According to the auction announcement the funds were required to begin transfer by 2pm EST in Washington DC (which wound up being 1pm since daylight savings time began the day before). Bids were to be "transferred to winning bidders in the order that each winning bid was received." It appears that the winners had all their financial ducks in a row because the transfer of the bitcoins began promptly after the deadline passed.
Winner #1 - itBit
|Transactions to the first winner of the auction.|
Based on who won these bitcoins and the immediate transactions that occurred it is my theory that the deposit went straight into the itBit operational wallet. The two unspent transactions in this graph would represent a customer withdrawal and a "change address" ready for more use by the operational wallet.
Winner #2 - Unknown
It is currently unknown who won the 20K lot of bitcoins, which represents all of the series A blocks of bitcoin available.
|Transactions to the second winner of the auction.|
The USMS initiated the second winner's transaction about a half an hour after completing the first one. Again they began with a test transaction of 50mBTC and then two hours later completed the rest of the transaction. It is unclear why there was more time for this transaction, representing 14 blocks between transactions rather than the single block for the first winner. They also paid no fees to receive their bitcoin.
There is not much that can be said about this winner, other than they have exercised some excellent "privacy hygiene" when it comes to the transaction information. The address is one that has not been seen on the blockchain prior to the auction, and the only action seen with the purchased amounts is a single sweeping transaction into a new address.
Winner #3 - Unannounced
The third winner of the auction exhibits some connection to the Cumberland Mining & Materials LLC of which very little is shown on their website. They have not announced their participation but it is believed by many individuals that watch the blockchain that they were the initial recipients.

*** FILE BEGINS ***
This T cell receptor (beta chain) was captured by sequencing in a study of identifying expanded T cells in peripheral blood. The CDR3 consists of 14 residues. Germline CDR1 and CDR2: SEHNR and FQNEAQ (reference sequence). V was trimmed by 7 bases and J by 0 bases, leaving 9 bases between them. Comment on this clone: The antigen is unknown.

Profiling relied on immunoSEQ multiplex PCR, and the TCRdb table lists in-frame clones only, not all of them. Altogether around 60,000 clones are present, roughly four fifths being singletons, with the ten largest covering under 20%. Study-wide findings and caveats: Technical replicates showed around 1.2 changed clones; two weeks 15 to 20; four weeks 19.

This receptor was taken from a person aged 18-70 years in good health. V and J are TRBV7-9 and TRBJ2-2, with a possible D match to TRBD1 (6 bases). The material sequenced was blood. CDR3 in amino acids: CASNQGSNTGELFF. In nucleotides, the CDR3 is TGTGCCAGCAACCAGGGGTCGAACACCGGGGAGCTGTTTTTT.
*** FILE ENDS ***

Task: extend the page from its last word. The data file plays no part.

|Transactions to the third winner of the auction.|
The USMS initiated the transfer of the test 50 mBTC to the third winner about an hour after the last transaction, and then the USMS went home for the night. This left the bitcoin community in suspense overnight over how much the third winner would receive and wondering if there would be a fourth winner. But to their credit they were in the office super early the next morning to complete the transaction and sent the remaining balance to the third winner and thus wrapped up the auction before the markets opened on Tuesday. The third winner paid a transaction fee of 100 bits for both the test transaction as well as the final transaction, the only transaction fees paid in the third auction.
The reason why any information is known about this winner is because they used an address that had been used before on the blockchain and this address was also mentioned on twitter. Via some other internet detective work we can conclude that they have some connection to some other recognized names in the the exchange portion of the bitcoin ecosystem. But those details are outside the scope of this blog.
However it does not appear that Cumberland kept all of the bitcoin for themselves, it appeared they were acting as a syndicate for their bid.
|Detail of three transactions from the third auction winner.|
Within three blocks transactions for 2K BTC, 14K BTC, and 5K BTC were peeled off of the awarded amount. The remaining sum of nearly 6K BTC was short the test transaction amount and the fees paid to receive the initial sum. Because of this I feel the 6K distribution remained with the administrator of the syndicate.
Nothing has been publicly stated about who the third winners were, nor who the members of the syndicate are. There is also the possibility that these are cold storage amounts for the same entity. However if it was cold storage I would have expected less movement of funds and more consistency in the size of the distributions. This is why I feel four entities joined into this syndicate.
PSA - Don't Reuses Bitcoin Addresses
I'de like to finish with a public service announcement: don't reuse your wallet addresses. Even the original paper on Bitcoin recognized the dangers of reusing addresses:
As an additional firewall, a new key pair should be used for each transaction to keep them from being linked to a common owner. Some linking is still unavoidable with multi-input transactions, which necessarily reveal that their inputs were owned by the same owner. The risk is that if the owner of a key is revealed, linking could reveal other transactions that belonged to the same owner.
[Section 10: Privacy, Bitcoin: A Peer-to-Peer Electronic Cash System]
Note that for the second winner we have never seen any of their addresses before. And the only reason we know anything about the third winner, their syndicate, and what they are doing with their transactions is because of a re-used address and a tweet associating that address to an identity.
I cannot stress enough how keeping addresses as single use entities is the simplest and most effort effective means there is to increase your bitcoin privacy.